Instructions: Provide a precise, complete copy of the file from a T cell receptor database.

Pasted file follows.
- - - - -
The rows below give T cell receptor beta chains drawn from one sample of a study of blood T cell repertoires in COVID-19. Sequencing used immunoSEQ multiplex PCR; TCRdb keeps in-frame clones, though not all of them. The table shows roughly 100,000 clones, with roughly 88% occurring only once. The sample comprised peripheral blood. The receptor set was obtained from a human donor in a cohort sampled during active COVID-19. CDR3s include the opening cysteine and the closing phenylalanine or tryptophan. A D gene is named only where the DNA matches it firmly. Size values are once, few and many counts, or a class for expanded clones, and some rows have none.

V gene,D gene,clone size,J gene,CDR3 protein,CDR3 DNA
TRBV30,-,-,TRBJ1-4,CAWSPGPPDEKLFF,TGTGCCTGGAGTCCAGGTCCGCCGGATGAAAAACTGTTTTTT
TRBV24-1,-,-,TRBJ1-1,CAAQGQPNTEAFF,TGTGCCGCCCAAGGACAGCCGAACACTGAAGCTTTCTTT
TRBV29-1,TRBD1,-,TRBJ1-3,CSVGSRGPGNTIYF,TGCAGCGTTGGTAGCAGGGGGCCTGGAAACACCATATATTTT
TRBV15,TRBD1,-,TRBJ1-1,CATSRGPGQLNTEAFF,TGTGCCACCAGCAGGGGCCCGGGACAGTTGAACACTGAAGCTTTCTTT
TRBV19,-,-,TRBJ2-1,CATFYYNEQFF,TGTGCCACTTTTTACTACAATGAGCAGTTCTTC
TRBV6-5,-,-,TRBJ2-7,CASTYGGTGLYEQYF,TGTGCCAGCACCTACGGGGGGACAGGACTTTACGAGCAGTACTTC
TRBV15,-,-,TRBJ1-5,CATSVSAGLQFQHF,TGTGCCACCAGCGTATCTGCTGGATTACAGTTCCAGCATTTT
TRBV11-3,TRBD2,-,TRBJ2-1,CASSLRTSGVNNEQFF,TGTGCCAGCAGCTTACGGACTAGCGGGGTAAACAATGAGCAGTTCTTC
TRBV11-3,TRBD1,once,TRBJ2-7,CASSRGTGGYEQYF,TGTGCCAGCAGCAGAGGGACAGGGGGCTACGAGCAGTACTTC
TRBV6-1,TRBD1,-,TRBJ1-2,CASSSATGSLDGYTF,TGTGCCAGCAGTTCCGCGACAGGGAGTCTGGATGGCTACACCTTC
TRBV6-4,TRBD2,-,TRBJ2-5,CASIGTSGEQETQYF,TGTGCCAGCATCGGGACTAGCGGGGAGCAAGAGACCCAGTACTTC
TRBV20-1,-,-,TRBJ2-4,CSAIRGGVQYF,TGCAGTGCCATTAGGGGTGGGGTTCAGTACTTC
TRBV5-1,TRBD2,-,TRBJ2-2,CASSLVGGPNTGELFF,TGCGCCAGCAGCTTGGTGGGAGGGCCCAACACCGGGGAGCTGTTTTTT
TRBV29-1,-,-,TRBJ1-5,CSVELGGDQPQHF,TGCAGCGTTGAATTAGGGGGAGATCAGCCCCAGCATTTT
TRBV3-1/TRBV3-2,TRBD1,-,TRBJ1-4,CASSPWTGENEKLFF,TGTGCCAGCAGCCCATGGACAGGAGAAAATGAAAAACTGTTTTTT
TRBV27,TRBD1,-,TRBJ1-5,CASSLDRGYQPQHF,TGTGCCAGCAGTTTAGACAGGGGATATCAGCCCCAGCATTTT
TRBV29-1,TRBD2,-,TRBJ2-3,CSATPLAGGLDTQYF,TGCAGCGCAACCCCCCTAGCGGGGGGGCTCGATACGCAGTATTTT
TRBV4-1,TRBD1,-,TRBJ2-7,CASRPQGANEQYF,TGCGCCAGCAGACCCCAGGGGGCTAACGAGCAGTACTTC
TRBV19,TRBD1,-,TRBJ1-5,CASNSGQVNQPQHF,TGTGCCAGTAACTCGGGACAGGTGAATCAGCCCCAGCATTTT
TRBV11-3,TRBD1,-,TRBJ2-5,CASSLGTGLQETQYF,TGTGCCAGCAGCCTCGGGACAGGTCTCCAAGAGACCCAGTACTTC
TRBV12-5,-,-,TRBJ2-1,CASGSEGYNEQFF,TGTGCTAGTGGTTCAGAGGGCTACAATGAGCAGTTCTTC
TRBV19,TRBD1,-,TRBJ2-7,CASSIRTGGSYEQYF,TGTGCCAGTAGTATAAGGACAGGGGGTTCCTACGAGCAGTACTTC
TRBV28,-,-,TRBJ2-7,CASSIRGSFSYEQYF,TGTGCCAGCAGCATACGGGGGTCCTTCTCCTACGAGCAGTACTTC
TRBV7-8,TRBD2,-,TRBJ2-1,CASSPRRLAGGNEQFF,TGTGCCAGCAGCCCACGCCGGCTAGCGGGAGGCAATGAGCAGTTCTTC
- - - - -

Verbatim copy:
The rows below give T cell receptor beta chains drawn from one sample of a study of blood T cell repertoires in COVID-19. Sequencing used immunoSEQ multiplex PCR; TCRdb keeps in-frame clones, though not all of them. The table shows roughly 100,000 clones, with roughly 88% occurring only once. The sample comprised peripheral blood. The receptor set was obtained from a human donor in a cohort sampled during active COVID-19. CDR3s include the opening cysteine and the closing phenylalanine or tryptophan. A D gene is named only where the DNA matches it firmly. Size values are once, few and many counts, or a class for expanded clones, and some rows have none.

V gene,D gene,clone size,J gene,CDR3 protein,CDR3 DNA
TRBV30,-,-,TRBJ1-4,CAWSPGPPDEKLFF,TGTGCCTGGAGTCCAGGTCCGCCGGATGAAAAACTGTTTTTT
TRBV24-1,-,-,TRBJ1-1,CAAQGQPNTEAFF,TGTGCCGCCCAAGGACAGCCGAACACTGAAGCTTTCTTT
TRBV29-1,TRBD1,-,TRBJ1-3,CSVGSRGPGNTIYF,TGCAGCGTTGGTAGCAGGGGGCCTGGAAACACCATATATTTT
TRBV15,TRBD1,-,TRBJ1-1,CATSRGPGQLNTEAFF,TGTGCCACCAGCAGGGGCCCGGGACAGTTGAACACTGAAGCTTTCTTT
TRBV19,-,-,TRBJ2-1,CATFYYNEQFF,TGTGCCACTTTTTACTACAATGAGCAGTTCTTC
TRBV6-5,-,-,TRBJ2-7,CASTYGGTGLYEQYF,TGTGCCAGCACCTACGGGGGGACAGGACTTTACGAGCAGTACTTC
TRBV15,-,-,TRBJ1-5,CATSVSAGLQFQHF,TGTGCCACCAGCGTATCTGCTGGATTACAGTTCCAGCATTTT
TRBV11-3,TRBD2,-,TRBJ2-1,CASSLRTSGVNNEQFF,TGTGCCAGCAGCTTACGGACTAGCGGGGTAAACAATGAGCAGTTCTTC
TRBV11-3,TRBD1,once,TRBJ2-7,CASSRGTGGYEQYF,TGTGCCAGCAGCAGAGGGACAGGGGGCTACGAGCAGTACTTC
TRBV6-1,TRBD1,-,TRBJ1-2,CASSSATGSLDGYTF,TGTGCCAGCAGTTCCGCGACAGGGAGTCTGGATGGCTACACCTTC
TRBV6-4,TRBD2,-,TRBJ2-5,CASIGTSGEQETQYF,TGTGCCAGCATCGGGACTAGCGGGGAGCAAGAGACCCAGTACTTC
TRBV20-1,-,-,TRBJ2-4,CSAIRGGVQYF,TGCAGTGCCATTAGGGGTGGGGTTCAGTACTTC
TRBV5-1,TRBD2,-,TRBJ2-2,CASSLVGGPNTGELFF,TGCGCCAGCAGCTTGGTGGGAGGGCCCAACACCGGGGAGCTGTTTTTT
TRBV29-1,-,-,TRBJ1-5,CSVELGGDQPQHF,TGCAGCGTTGAATTAGGGGGAGATCAGCCCCAGCATTTT
TRBV3-1/TRBV3-2,TRBD1,-,TRBJ1-4,CASSPWTGENEKLFF,TGTGCCAGCAGCCCATGGACAGGAGAAAATGAAAAACTGTTTTTT
TRBV27,TRBD1,-,TRBJ1-5,CASSLDRGYQPQHF,TGTGCCAGCAGTTTAGACAGGGGATATCAGCCCCAGCATTTT
TRBV29-1,TRBD2,-,TRBJ2-3,CSATPLAGGLDTQYF,TGCAGCGCAACCCCCCTAGCGGGGGGGCTCGATACGCAGTATTTT
TRBV4-1,TRBD1,-,TRBJ2-7,CASRPQGANEQYF,TGCGCCAGCAGACCCCAGGGGGCTAACGAGCAGTACTTC
TRBV19,TRBD1,-,TRBJ1-5,CASNSGQVNQPQHF,TGTGCCAGTAACTCGGGACAGGTGAATCAGCCCCAGCATTTT
TRBV11-3,TRBD1,-,TRBJ2-5,CASSLGTGLQETQYF,TGTGCCAGCAGCCTCGGGACAGGTCTCCAAGAGACCCAGTACTTC
TRBV12-5,-,-,TRBJ2-1,CASGSEGYNEQFF,TGTGCTAGTGGTTCAGAGGGCTACAATGAGCAGTTCTTC
TRBV19,TRBD1,-,TRBJ2-7,CASSIRTGGSYEQYF,TGTGCCAGTAGTATAAGGACAGGGGGTTCCTACGAGCAGTACTTC
TRBV28,-,-,TRBJ2-7,CASSIRGSFSYEQYF,TGTGCCAGCAGCATACGGGGGTCCTTCTCCTACGAGCAGTACTTC
TRBV7-8,TRBD2,-,TRBJ2-1,CASSPRRLAGGNEQFF,TGTGCCAGCAGCCCACGCCGGCTAGCGGGAGGCAATGAGCAGTTCTTC